384 F.2d 4
FMC CORPORATION, Plaintiff-Appellee,
The F. E. MYERS & BRO. CO., Defendant-Appellant.
United States Court of Appeals Sixth Circuit.
September 28, 1967.
Mack D. Cook, II, Akron, Ohio, for appellant; Everett R. Hamilton, Jack L. Renner, Hamilton & Cook, Akron, Ohio, on brief.
Thomas O. Herbert, San Francisco, Cal., for appellee; John C. Oberlin, Oberlin, Maky & Donnelly, Cleveland, Ohio, Flehr & Swain, San Francisco, Cal., on brief.
Before O'SULLIVAN, CELEBREZZE and PECK, Circuit Judges.
JOHN W. PECK, Circuit Judge.
This patent case commenced when plaintiff-appellee, FMC Corporation (hereinafter "FMC") filed a complaint in the United States District Court for the Northern District of Ohio charging defendant-appellant, The F. E. Myers & Bro. Co. (hereinafter "Myers") with infringement of three patents owned by FMC. Myers denied in its answer that the patents were valid and had been infringed. Subsequent to dismissal of the action as to one of the patents in suit by stipulation of the parties, the cause was tried before the District Court, which found for FMC, holding that both patents were valid and had been infringed.
Upon submission of the cause following trial, the District Court requested both parties to file proposed findings of fact and conclusions of law; plaintiff's proposed findings and conclusions were thereafter adopted by the court as submitted, providing the basis for the judgment entered.
Both combination patents in suit, Daugherty Patent No. 2,476,960, granted July 26, 1949, on application filed January 9, 1946 (hereinafter "Daugherty patent '960"), and Andrews Patent No. 2,569,274, granted September 25, 1951, on application filed August 25, 1947 (hereinafter "Andrews patent"), and the accused devices of Myers, relate to air blast sprayers used in spraying or dusting orchard trees with insecticide or the like. These machines basically consist of a wheeled chassis (suitable for being pulled by a tractor or other vehicle) upon which there is a storage tank for the insecticide material, a source of power for the spraying apparatus (usually an internal combustion engine), and the spraying apparatus itself. The spraying is accomplished by use of a propeller, or impeller, which creates a blast of air within the machines that is then deflected toward, and carries the mist-like insecticide material to the trees to be sprayed.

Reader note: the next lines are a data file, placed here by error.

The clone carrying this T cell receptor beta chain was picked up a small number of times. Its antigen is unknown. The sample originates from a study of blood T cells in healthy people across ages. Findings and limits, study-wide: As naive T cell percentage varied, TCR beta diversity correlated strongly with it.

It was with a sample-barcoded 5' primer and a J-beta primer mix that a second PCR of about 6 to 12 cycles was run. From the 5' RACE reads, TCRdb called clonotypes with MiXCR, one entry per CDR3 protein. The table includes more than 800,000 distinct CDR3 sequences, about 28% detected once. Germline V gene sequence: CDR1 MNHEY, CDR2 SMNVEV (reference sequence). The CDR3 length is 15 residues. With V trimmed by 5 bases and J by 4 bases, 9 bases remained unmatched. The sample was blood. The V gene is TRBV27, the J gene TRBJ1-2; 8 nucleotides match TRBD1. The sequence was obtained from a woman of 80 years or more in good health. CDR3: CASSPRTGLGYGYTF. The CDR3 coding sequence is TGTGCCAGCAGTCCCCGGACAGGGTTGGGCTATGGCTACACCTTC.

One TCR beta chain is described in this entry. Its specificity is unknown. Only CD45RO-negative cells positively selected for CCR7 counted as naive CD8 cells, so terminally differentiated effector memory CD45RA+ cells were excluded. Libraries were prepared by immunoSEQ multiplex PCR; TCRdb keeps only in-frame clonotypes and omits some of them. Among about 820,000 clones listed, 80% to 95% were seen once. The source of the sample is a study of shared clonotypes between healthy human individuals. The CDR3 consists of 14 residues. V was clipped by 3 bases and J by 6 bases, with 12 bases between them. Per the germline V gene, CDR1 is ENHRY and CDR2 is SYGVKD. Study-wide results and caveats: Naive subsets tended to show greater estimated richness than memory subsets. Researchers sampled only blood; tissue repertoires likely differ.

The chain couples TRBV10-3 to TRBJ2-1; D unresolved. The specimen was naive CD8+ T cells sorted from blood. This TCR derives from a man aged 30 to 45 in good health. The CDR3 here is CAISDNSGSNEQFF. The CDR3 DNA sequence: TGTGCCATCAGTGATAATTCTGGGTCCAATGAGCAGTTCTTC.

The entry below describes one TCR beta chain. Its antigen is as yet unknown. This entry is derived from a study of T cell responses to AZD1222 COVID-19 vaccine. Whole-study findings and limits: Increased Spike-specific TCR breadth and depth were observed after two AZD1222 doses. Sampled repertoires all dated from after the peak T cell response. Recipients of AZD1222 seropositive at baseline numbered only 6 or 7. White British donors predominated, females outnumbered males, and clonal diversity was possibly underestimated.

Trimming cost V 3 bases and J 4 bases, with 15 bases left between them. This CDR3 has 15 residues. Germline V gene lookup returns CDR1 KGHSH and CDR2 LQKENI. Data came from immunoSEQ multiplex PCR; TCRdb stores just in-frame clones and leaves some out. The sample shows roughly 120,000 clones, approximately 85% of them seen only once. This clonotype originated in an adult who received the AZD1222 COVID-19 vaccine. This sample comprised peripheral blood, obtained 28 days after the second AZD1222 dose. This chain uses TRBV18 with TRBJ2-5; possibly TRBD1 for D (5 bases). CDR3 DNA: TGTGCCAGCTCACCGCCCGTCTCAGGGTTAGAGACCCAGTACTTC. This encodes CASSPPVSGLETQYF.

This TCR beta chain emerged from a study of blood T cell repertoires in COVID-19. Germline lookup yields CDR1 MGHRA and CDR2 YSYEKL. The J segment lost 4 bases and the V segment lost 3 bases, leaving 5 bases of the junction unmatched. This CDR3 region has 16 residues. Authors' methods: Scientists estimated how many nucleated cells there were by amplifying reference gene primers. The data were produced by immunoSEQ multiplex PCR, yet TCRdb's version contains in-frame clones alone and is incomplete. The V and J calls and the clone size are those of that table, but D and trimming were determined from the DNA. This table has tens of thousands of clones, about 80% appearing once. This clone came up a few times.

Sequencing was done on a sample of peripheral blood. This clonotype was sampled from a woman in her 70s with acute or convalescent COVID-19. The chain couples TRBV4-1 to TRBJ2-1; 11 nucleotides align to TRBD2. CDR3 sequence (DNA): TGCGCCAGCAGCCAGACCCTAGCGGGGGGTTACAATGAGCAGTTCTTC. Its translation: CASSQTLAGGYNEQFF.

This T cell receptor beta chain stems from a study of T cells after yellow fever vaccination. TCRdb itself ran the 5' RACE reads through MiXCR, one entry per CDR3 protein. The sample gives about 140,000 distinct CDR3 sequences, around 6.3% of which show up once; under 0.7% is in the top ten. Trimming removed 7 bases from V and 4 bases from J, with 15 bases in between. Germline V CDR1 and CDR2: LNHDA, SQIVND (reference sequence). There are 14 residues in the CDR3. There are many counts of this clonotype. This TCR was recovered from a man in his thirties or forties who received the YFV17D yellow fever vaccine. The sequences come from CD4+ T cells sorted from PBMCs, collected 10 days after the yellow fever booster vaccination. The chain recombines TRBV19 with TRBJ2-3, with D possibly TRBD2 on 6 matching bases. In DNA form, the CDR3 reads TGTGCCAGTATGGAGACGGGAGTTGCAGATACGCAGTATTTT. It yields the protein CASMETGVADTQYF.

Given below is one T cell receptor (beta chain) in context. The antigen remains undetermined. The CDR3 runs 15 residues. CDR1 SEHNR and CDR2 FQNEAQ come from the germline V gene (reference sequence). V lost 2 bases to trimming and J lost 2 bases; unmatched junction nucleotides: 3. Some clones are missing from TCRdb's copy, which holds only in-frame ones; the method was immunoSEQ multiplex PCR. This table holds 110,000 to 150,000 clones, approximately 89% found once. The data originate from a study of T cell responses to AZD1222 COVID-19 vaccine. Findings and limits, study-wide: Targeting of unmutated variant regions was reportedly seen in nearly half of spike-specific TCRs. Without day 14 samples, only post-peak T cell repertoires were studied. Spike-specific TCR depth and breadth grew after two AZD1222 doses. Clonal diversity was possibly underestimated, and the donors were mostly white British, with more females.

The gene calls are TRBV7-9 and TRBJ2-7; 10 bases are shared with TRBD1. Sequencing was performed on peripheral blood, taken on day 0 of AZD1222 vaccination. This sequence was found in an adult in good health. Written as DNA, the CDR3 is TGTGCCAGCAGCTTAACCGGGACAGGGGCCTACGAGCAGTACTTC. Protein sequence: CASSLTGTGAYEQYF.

Mr. George Daugherty had, prior to the grant of Daugherty patent '960, contributed substantially to the air blast sprayer field, as evidenced by several earlier patents on said machines or improvements thereof. Prior to the invention of the machine disclosed in the Daugherty patent in suit, the record shows that air blast sprayers utilized a propeller which created a "flat wall" blast of air within a tunnel in the machine. This was directed toward the trees by a deflector system consisting of deflectors, referred to as a "Venetian blind" type, which are sometimes referred to as "guide fins" and "elevator vanes." In these earlier model sprayers, the air entered the machines radially through air intake sections on the side of the machine, traveled longitudinally through the tunnel portion of the sprayer and exited at the rear, where the deflectors were situated.
The purpose of the invention disclosed in Daugherty patent '960, as stated in the specifications, was "to contribute to the art a spraying or dusting machine that is extremely effective in the generation of a large volume of insecticide carrying air that may be subjected readily to deflection and other controls." Claim 4 of the Daugherty patent in suit, not alleged to be infringed by Myers, is here set forth for the limited purpose of illustrating or describing the invention disclosed: